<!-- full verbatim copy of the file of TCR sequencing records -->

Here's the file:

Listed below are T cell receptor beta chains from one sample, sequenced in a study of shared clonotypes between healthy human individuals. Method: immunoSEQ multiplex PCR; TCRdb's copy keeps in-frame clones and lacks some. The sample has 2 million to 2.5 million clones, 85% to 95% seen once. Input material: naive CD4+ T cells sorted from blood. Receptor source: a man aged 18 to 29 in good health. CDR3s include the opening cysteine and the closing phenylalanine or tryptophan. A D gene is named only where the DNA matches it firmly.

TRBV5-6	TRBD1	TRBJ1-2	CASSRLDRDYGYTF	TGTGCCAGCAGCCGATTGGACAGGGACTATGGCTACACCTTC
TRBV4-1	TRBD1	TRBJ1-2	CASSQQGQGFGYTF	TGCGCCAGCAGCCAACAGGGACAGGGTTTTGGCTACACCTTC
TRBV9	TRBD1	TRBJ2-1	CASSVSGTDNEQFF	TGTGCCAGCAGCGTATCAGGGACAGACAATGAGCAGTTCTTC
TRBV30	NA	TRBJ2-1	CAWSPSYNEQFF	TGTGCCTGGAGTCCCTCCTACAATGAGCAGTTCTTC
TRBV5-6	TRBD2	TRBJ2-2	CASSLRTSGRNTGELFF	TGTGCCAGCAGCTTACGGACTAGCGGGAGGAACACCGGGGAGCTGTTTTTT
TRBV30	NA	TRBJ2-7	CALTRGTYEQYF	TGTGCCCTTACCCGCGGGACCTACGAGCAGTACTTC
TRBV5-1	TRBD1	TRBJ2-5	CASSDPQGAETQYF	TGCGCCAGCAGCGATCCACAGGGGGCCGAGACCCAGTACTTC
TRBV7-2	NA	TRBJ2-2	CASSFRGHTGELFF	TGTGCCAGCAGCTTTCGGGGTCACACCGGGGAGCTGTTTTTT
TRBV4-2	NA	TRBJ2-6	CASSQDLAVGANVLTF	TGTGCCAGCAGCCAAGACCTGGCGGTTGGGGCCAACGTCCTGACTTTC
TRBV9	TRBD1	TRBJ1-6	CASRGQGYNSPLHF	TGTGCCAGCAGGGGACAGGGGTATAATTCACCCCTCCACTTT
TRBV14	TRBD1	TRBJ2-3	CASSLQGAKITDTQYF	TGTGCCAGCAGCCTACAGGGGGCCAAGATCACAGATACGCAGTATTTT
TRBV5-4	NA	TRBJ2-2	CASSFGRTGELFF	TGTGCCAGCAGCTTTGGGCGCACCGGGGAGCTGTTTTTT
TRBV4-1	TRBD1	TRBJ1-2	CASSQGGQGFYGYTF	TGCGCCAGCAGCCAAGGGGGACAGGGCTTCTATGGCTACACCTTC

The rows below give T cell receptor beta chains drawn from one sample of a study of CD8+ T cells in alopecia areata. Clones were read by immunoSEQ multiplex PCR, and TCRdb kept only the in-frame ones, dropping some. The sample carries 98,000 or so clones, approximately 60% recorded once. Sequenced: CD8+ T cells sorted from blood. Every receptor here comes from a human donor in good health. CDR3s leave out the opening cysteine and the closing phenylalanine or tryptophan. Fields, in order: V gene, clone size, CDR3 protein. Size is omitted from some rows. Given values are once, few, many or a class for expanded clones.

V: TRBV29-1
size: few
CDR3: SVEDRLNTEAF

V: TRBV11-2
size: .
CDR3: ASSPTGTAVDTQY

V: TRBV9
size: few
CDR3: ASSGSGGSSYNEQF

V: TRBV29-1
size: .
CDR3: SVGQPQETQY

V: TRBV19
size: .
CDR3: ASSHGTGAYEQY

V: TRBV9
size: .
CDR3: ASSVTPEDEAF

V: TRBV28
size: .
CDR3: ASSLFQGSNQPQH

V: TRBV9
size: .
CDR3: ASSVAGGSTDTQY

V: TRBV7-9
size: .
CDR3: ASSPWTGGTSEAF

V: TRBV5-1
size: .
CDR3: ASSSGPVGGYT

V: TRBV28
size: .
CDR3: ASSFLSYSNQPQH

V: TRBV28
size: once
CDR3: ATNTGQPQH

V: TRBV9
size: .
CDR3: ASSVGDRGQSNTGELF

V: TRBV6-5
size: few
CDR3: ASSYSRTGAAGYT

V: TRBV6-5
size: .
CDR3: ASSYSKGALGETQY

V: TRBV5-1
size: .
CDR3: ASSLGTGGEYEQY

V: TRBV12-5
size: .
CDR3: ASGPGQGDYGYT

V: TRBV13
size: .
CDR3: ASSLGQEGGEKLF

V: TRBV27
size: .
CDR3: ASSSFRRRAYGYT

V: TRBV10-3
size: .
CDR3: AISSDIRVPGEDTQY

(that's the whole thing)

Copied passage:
Listed below are T cell receptor beta chains from one sample, sequenced in a study of shared clonotypes between healthy human individuals. Method: immunoSEQ multiplex PCR; TCRdb's copy keeps in-frame clones and lacks some. The sample has 2 million to 2.5 million clones, 85% to 95% seen once. Input material: naive CD4+ T cells sorted from blood. Receptor source: a man aged 18 to 29 in good health. CDR3s include the opening cysteine and the closing phenylalanine or tryptophan. A D gene is named only where the DNA matches it firmly.

TRBV5-6	TRBD1	TRBJ1-2	CASSRLDRDYGYTF	TGTGCCAGCAGCCGATTGGACAGGGACTATGGCTACACCTTC
TRBV4-1	TRBD1	TRBJ1-2	CASSQQGQGFGYTF	TGCGCCAGCAGCCAACAGGGACAGGGTTTTGGCTACACCTTC
TRBV9	TRBD1	TRBJ2-1	CASSVSGTDNEQFF	TGTGCCAGCAGCGTATCAGGGACAGACAATGAGCAGTTCTTC
TRBV30	NA	TRBJ2-1	CAWSPSYNEQFF	TGTGCCTGGAGTCCCTCCTACAATGAGCAGTTCTTC
TRBV5-6	TRBD2	TRBJ2-2	CASSLRTSGRNTGELFF	TGTGCCAGCAGCTTACGGACTAGCGGGAGGAACACCGGGGAGCTGTTTTTT
TRBV30	NA	TRBJ2-7	CALTRGTYEQYF	TGTGCCCTTACCCGCGGGACCTACGAGCAGTACTTC
TRBV5-1	TRBD1	TRBJ2-5	CASSDPQGAETQYF	TGCGCCAGCAGCGATCCACAGGGGGCCGAGACCCAGTACTTC
TRBV7-2	NA	TRBJ2-2	CASSFRGHTGELFF	TGTGCCAGCAGCTTTCGGGGTCACACCGGGGAGCTGTTTTTT
TRBV4-2	NA	TRBJ2-6	CASSQDLAVGANVLTF	TGTGCCAGCAGCCAAGACCTGGCGGTTGGGGCCAACGTCCTGACTTTC
TRBV9	TRBD1	TRBJ1-6	CASRGQGYNSPLHF	TGTGCCAGCAGGGGACAGGGGTATAATTCACCCCTCCACTTT
TRBV14	TRBD1	TRBJ2-3	CASSLQGAKITDTQYF	TGTGCCAGCAGCCTACAGGGGGCCAAGATCACAGATACGCAGTATTTT
TRBV5-4	NA	TRBJ2-2	CASSFGRTGELFF	TGTGCCAGCAGCTTTGGGCGCACCGGGGAGCTGTTTTTT
TRBV4-1	TRBD1	TRBJ1-2	CASSQGGQGFYGYTF	TGCGCCAGCAGCCAAGGGGGACAGGGCTTCTATGGCTACACCTTC

The rows below give T cell receptor beta chains drawn from one sample of a study of CD8+ T cells in alopecia areata. Clones were read by immunoSEQ multiplex PCR, and TCRdb kept only the in-frame ones, dropping some. The sample carries 98,000 or so clones, approximately 60% recorded once. Sequenced: CD8+ T cells sorted from blood. Every receptor here comes from a human donor in good health. CDR3s leave out the opening cysteine and the closing phenylalanine or tryptophan. Fields, in order: V gene, clone size, CDR3 protein. Size is omitted from some rows. Given values are once, few, many or a class for expanded clones.

V: TRBV29-1
size: few
CDR3: SVEDRLNTEAF

V: TRBV11-2
size: .
CDR3: ASSPTGTAVDTQY

V: TRBV9
size: few
CDR3: ASSGSGGSSYNEQF

V: TRBV29-1
size: .
CDR3: SVGQPQETQY

V: TRBV19
size: .
CDR3: ASSHGTGAYEQY

V: TRBV9
size: .
CDR3: ASSVTPEDEAF

V: TRBV28
size: .
CDR3: ASSLFQGSNQPQH

V: TRBV9
size: .
CDR3: ASSVAGGSTDTQY

V: TRBV7-9
size: .
CDR3: ASSPWTGGTSEAF

V: TRBV5-1
size: .
CDR3: ASSSGPVGGYT

V: TRBV28
size: .
CDR3: ASSFLSYSNQPQH

V: TRBV28
size: once
CDR3: ATNTGQPQH

V: TRBV9
size: .
CDR3: ASSVGDRGQSNTGELF

V: TRBV6-5
size: few
CDR3: ASSYSRTGAAGYT

V: TRBV6-5
size: .
CDR3: ASSYSKGALGETQY

V: TRBV5-1
size: .
CDR3: ASSLGTGGEYEQY

V: TRBV12-5
size: .
CDR3: ASGPGQGDYGYT

V: TRBV13
size: .
CDR3: ASSLGQEGGEKLF

V: TRBV27
size: .
CDR3: ASSSFRRRAYGYT

V: TRBV10-3
size: .
CDR3: AISSDIRVPGEDTQY